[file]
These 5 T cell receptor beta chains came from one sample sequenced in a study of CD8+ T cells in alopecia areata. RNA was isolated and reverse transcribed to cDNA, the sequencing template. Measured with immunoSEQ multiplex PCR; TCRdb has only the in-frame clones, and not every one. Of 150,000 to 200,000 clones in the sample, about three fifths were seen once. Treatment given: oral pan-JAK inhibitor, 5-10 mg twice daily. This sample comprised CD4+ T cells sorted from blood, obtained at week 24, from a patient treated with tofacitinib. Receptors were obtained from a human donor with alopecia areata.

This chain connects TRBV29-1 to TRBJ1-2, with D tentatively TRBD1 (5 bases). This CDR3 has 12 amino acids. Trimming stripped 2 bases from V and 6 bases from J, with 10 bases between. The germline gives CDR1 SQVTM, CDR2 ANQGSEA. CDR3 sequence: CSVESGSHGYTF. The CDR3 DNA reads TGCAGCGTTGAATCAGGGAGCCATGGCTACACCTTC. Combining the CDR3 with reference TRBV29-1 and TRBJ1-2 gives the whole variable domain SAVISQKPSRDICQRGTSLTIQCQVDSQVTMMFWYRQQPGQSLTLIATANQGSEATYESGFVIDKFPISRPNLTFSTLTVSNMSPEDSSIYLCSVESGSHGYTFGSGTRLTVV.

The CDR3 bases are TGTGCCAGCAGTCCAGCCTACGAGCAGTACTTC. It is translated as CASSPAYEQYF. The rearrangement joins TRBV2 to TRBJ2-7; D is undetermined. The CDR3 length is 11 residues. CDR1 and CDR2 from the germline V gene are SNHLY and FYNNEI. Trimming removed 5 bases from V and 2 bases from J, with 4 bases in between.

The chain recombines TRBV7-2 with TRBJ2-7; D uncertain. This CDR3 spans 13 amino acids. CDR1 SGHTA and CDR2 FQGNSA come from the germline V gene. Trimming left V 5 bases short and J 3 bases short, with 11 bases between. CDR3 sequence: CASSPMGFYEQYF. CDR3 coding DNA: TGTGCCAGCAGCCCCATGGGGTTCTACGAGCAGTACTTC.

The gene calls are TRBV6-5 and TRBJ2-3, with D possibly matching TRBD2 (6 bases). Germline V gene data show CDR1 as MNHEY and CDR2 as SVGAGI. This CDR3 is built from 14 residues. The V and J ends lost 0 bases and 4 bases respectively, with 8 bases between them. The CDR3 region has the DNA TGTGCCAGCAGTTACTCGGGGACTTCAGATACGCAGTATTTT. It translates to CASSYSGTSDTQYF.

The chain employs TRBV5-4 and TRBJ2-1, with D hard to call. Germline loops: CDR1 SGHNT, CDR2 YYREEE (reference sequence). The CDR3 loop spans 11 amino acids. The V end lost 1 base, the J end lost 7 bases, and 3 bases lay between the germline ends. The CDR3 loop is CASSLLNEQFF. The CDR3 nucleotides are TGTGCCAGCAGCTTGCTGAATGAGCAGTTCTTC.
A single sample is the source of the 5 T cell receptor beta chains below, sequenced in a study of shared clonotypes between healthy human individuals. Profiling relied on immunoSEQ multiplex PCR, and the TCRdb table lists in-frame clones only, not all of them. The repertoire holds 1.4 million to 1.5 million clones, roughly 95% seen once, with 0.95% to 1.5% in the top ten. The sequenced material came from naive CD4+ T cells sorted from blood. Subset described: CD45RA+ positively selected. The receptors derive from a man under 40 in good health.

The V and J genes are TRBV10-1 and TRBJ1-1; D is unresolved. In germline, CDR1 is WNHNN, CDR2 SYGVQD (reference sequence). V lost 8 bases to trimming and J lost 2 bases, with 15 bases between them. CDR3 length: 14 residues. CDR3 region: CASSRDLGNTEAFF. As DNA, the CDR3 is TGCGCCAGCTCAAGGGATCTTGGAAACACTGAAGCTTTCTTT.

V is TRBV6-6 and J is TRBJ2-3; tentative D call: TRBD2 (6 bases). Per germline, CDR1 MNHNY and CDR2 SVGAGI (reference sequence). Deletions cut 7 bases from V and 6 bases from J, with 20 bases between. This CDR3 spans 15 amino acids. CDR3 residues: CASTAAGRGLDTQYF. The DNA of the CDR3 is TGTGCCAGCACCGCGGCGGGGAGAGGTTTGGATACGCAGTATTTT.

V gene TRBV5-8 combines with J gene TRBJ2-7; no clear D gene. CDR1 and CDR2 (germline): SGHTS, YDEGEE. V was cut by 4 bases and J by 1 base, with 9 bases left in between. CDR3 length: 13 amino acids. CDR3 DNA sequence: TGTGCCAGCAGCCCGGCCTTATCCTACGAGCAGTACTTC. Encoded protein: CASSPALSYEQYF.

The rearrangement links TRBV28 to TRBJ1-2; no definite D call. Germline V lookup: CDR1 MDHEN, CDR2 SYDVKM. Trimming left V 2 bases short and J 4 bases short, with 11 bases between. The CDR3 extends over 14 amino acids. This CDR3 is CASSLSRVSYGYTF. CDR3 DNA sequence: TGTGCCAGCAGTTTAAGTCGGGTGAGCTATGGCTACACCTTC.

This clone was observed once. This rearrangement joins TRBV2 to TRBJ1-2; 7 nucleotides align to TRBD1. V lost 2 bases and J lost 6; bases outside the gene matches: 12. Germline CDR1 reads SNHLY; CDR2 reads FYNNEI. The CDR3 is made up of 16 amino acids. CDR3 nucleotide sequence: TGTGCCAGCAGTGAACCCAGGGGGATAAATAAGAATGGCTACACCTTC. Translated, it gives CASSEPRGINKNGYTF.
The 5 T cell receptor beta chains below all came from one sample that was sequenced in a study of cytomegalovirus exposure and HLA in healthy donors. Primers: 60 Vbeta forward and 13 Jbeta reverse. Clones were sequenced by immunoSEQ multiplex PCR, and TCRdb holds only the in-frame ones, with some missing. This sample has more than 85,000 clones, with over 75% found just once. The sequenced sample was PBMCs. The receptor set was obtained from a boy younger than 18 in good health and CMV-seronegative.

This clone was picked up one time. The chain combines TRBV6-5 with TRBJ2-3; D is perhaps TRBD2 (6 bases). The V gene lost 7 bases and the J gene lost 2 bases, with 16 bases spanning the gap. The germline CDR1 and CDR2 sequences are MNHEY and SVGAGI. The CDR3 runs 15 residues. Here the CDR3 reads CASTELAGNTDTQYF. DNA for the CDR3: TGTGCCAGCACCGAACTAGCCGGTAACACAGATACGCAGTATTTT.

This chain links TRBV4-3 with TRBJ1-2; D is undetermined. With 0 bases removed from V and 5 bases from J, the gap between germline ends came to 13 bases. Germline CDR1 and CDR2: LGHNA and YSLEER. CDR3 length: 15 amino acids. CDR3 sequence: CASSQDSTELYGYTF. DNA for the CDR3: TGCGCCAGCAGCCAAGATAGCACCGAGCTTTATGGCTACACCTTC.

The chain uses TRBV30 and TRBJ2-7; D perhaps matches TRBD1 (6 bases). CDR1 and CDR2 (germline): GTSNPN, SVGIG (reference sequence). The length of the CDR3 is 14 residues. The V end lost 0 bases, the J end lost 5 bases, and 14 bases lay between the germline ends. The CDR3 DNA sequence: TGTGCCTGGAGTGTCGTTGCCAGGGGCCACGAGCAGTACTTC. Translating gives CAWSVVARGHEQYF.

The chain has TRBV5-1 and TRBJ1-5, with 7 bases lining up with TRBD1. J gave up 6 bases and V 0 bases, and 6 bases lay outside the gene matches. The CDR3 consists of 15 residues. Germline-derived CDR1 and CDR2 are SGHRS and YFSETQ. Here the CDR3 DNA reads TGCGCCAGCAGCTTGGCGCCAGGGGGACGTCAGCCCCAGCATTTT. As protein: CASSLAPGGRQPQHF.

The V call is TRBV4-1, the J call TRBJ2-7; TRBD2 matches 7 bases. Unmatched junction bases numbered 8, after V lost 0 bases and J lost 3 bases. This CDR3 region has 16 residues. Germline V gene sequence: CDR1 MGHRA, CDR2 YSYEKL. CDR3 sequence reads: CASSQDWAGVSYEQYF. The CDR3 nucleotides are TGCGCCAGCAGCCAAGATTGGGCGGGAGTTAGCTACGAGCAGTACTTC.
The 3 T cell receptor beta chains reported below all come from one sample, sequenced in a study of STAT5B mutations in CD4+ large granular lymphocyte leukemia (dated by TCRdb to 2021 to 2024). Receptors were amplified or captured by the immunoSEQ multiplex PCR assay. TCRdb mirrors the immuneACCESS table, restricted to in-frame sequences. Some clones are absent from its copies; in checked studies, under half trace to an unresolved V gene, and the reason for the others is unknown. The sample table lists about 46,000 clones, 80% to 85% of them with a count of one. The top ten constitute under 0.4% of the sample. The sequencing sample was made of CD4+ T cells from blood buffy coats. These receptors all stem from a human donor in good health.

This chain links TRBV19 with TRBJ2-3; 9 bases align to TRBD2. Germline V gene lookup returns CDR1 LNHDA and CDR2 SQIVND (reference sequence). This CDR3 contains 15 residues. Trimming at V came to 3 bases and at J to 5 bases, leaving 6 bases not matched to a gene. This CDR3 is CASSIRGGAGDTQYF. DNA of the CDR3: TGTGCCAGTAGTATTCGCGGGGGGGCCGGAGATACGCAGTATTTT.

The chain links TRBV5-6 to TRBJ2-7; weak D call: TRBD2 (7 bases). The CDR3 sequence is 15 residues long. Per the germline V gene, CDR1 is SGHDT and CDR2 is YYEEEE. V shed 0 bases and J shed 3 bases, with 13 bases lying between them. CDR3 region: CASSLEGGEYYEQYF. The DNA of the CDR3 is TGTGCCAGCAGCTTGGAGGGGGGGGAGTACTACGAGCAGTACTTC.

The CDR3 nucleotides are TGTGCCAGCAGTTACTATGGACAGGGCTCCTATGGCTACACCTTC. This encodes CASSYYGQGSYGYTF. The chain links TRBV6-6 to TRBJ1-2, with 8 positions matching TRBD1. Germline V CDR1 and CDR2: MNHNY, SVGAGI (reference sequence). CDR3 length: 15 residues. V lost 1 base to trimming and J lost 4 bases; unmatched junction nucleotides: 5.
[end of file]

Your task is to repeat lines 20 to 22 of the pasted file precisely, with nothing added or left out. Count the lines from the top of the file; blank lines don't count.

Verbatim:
This chain links TRBV19 with TRBJ2-3; 9 bases align to TRBD2. Germline V gene lookup returns CDR1 LNHDA and CDR2 SQIVND (reference sequence). This CDR3 contains 15 residues. Trimming at V came to 3 bases and at J to 5 bases, leaving 6 bases not matched to a gene. This CDR3 is CASSIRGGAGDTQYF. DNA of the CDR3: TGTGCCAGTAGTATTCGCGGGGGGGCCGGAGATACGCAGTATTTT.

The chain links TRBV5-6 to TRBJ2-7; weak D call: TRBD2 (7 bases). The CDR3 sequence is 15 residues long. Per the germline V gene, CDR1 is SGHDT and CDR2 is YYEEEE. V shed 0 bases and J shed 3 bases, with 13 bases lying between them. CDR3 region: CASSLEGGEYYEQYF. The DNA of the CDR3 is TGTGCCAGCAGCTTGGAGGGGGGGGAGTACTACGAGCAGTACTTC.

The CDR3 nucleotides are TGTGCCAGCAGTTACTATGGACAGGGCTCCTATGGCTACACCTTC. This encodes CASSYYGQGSYGYTF. The chain links TRBV6-6 to TRBJ1-2, with 8 positions matching TRBD1. Germline V CDR1 and CDR2: MNHNY, SVGAGI (reference sequence). CDR3 length: 15 residues. V lost 1 base to trimming and J lost 4 bases; unmatched junction nucleotides: 5.